Phoenix heat experts expect 2024 to break the record for hottest summer in history

PHOENIX, ARIZONA - JUNE 05: A billboard shows the current temperature over 100 degrees on June 05, 2024 in Phoenix, Arizona. (Photo by Justin Sullivan/Getty Images)

This week Phoenix broke another heat record. The metro area reached 118 degrees on Monday, and according to the National Weather Service, that was the first time in the city’s history it ever got that hot on July 8th. So what is changing about our summers?

The people I talk to fall into two groups. One says Phoenix is getting hotter. The other says hot-is-hot-is-hot, and Phoenix has always been hot. 

The experts say, you are not just imagining it, Phoenix is most definitely getting hotter.

Depending on who you ask, you might get different answers about whether Phoenix is getting hotter.

But after yet another week of being smothered in the blistering temps of an excessive heat warning, one has to wonder: What is going on?

"It's too hot to handle; this cement is about to melt my sandals," said one Phoenician.

"All you have to do is look at the records," says Sean Benedict, meteorologist. 

What are the records?

The National Weather Service says this summer is on pace to be the hottest in Phoenix history, breaking last year's record average temperature of 97 degrees.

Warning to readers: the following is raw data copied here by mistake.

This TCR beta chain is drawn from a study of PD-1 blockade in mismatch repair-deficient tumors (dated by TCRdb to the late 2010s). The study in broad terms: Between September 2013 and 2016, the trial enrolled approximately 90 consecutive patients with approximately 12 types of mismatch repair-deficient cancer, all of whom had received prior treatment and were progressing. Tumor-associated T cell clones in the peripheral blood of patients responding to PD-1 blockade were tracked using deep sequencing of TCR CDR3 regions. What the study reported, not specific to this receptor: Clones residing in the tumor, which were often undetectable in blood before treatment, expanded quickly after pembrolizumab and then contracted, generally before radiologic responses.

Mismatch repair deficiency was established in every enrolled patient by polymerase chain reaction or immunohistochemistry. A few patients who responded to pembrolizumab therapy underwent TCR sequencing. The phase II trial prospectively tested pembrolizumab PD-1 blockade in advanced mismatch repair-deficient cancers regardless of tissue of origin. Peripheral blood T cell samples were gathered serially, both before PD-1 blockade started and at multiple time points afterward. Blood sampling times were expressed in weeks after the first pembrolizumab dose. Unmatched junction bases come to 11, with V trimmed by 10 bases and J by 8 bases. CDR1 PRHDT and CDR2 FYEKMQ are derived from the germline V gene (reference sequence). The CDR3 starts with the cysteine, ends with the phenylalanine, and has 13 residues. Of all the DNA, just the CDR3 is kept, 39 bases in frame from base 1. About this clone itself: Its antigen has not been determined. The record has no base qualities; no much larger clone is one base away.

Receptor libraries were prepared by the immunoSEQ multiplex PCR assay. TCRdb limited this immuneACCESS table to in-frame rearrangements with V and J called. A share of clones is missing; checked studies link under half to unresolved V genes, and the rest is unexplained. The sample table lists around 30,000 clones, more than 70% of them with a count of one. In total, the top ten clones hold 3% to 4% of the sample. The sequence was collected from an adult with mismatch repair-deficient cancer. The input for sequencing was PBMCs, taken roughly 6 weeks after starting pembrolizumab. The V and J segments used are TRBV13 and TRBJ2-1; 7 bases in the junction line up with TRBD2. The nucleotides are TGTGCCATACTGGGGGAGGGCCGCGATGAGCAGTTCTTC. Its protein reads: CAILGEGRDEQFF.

At the current pace we’re at now, our average temperature will be nearly 100 degrees. 

June was the hottest June in Phoenix of all time with an average of 97 degrees. The previous record was 2021 at 95 degrees. 

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And just to hammer home how hot it's getting, the record for 55 days with a temperature of 110° or higher was set last year. The previous record before that was 2020. 

This year, we’ve already had 23 days of excessive heat, meaning we will outpace previous records. Those records are in reach in part because of the higher-than-average overnight low temperatures.

"We are seeing temperatures increasing, but surprisingly it's more the nighttime temperatures that are increasing," says ASU Climatologist Erinanne M. Saffell. "The nighttime temperatures are increasing three times the amount that daytime temperatures are increasing."

Why have average temperatures been so hot?

Experts say it's all the asphalt's fault, creating a heat island that adds anywhere from 8-to-11 degrees to the temperature. 

A NASA ECOSTRESS map shows surface temperatures in Phoenix on June 19 when the high was 106 degrees. 


NASA found miles of asphalt and concrete registering at 120 degrees. 

At Sky Harbor Airport, NASA found the pavement to be around 140 degrees.

"We've got to figure out: ‘how do we keep the city a little cooler?’" says Shel Winkley, a Climate Engagement Specialist.

Experts say Phoenix will continue to get hotter and hotter unless we commit to mitigating the heat by adding more trees, painting the asphalt white and finding ways to reflect sunlight back into space.

"Those types of things done on a small scale, but done several times over across the city will be very helpful in mitigating some of this heat," says Winkley.